For years, during my teenage years and beyond, I made repeated attempts to get through the pan-and-scan version of AROUND THE WORLD IN 80 DAYS whenever it was shown on television, as I was a dedicated David Niven fan. I never could. It just seemed to me to be a meandering, shapeless, pointless, charmless and endless affair with no reason to exist, other than to show off dozens of hams in grainy color, strutting around with nothing to do but pick up a paycheck. The only thing about this elephantine enterprise that truly impressed me was Victor Young's brilliant score, for which he posthumously won the Oscar. But I couldn't fathom why 80 DAYS won for Best Picture in 1956. It made no sense to me.

Then an amazing thing happened. In 1981 the Egyptian Theater in Hollywood, unable to book a decent first run film, resorted out of sheer desperation to showing a 70 millimeter Todd-AO festival, which included 80 DAYS. Having never seen it in a theater, and having nothing better to do I rather reluctantly decided to give it a try, and from the moment the screen opened up to its huge expanse, revealing a panoply of varied landscapes in amazingly beautiful colors, and with a depth the like of which I'd never experienced before, I was instantly hooked. As I became more and more immersed, every single reservation I had about the film miraculously vanished without a trace and I realized that, seen in its proper format, 80 DAYS was one of the greatest all-round cinematic entertainments ever made. It was from that point on that I stopped watching pan-and-scan films entirely.

For many discouraging years I kept hoping for a widescreen home video release of 80 DAYS, only to hear consistent rumors that the 70MM negative was so faded and damaged that it was unusable. Even Turner Classic Movies, the only channel that presents 98% of their widescreen movies in their original format, was showing a pan-and-scan version of 80 DAYS as recently as a few months ago. When Warner's announced the first ever wide-screen release of 80 DAYS I quite frankly didn't know what to expect.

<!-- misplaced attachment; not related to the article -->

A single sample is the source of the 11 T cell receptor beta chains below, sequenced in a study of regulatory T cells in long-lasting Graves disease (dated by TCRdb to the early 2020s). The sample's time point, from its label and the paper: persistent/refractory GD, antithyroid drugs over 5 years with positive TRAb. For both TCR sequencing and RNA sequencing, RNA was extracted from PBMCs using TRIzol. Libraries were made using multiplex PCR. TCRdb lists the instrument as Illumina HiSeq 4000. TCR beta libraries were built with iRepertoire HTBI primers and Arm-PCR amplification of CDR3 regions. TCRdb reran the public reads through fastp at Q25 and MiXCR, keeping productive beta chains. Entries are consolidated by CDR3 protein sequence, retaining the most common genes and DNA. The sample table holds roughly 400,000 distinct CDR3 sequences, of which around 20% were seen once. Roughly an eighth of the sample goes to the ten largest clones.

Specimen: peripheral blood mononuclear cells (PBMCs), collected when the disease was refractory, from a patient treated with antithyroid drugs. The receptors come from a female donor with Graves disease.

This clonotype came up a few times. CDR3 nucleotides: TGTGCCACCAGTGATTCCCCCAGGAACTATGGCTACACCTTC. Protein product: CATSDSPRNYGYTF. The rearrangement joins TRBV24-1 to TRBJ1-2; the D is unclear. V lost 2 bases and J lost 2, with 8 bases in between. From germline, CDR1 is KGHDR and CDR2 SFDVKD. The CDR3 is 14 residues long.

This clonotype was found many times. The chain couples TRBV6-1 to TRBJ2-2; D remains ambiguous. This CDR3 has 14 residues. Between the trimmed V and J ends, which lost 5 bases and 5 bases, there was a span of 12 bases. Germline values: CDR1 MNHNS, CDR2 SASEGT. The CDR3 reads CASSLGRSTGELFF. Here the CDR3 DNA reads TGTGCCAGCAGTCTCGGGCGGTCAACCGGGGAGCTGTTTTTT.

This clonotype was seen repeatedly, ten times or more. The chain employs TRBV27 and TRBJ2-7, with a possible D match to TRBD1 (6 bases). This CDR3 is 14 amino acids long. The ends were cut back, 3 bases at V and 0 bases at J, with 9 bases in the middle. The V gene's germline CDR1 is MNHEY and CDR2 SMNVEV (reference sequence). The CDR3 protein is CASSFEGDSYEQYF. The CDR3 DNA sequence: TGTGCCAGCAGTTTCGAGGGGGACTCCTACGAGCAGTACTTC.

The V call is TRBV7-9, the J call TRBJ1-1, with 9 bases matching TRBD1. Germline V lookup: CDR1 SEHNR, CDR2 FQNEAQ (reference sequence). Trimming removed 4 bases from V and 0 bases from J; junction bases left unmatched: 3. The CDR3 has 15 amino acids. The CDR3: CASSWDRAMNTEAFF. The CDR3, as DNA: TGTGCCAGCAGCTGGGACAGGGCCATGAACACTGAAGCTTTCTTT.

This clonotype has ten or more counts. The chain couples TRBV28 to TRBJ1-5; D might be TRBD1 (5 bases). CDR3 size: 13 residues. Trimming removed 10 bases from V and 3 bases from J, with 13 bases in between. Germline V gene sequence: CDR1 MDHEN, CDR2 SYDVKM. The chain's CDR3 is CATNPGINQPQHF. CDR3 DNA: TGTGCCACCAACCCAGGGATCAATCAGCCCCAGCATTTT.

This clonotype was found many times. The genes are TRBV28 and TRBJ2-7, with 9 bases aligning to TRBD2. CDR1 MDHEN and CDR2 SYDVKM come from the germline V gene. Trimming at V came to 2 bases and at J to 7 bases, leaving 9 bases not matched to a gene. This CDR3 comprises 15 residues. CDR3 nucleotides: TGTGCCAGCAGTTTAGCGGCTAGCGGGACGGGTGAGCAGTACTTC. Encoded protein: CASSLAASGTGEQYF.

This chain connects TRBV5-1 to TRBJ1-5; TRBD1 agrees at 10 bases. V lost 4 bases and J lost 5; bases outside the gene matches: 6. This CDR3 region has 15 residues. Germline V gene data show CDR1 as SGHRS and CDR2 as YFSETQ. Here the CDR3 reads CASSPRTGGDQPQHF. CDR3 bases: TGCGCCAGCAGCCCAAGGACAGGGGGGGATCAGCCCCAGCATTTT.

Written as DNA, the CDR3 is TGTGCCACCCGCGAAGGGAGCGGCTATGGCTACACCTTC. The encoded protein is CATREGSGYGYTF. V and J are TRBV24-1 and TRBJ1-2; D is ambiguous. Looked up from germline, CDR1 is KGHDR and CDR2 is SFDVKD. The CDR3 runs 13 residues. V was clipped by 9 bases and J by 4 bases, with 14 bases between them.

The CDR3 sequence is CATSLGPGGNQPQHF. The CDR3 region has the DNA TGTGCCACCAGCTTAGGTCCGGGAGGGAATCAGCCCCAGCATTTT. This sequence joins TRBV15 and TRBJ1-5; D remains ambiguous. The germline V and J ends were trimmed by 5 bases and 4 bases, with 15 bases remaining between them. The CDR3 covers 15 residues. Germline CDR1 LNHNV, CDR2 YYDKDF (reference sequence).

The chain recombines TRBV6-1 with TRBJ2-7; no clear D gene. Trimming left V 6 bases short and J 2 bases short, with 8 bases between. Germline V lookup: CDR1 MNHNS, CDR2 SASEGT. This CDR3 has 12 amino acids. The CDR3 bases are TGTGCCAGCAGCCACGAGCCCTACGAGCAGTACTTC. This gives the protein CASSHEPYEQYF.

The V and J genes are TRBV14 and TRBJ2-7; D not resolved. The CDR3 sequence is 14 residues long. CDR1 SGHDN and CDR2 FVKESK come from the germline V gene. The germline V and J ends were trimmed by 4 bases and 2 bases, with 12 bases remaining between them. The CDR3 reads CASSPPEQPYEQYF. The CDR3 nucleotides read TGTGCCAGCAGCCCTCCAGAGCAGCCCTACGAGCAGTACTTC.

The very last thing I expected was that this would be, in my still dazed opinion, the most spectacular widescreen transfer of a classic film I have ever seen! What's your favorite widescreen classic film transfer on dvd? The SuperBit LAWRENCE OF ARABIA perhaps?  Whatever it is, it won't be any more. I have never experienced colors this shockingly vibrant and distortion-free, or with the brief exception of one scene, a level of sharpness that would appear to approach High Definition. (On rare occasions water spots do appear, but as the same spots are visible on FOX's  release of OKLAHOMA, I'm assuming this is a Todd-AO problem. You might also notice a slight bending of straight objects on the sides of the screen once in a while, but, and I may be wrong about this, that could be because the image was meant to be projected on a curved screen.)

As for the sound, the remastered Dolby Digital 5.1 soundtrack, the most dialogue directional I have listened to, is equal in clarity, precision, and power to the best stereo tracks of any classic film I've heard and perfectly complements the spectacular image quality ----- high praise indeed.                                                    

How did Warner's do it? I haven't the foggiest, but one thing is certain ---- I'll be revisiting this uncommonly splendid AROUND THE WORLD IN 80 DAYS again and again.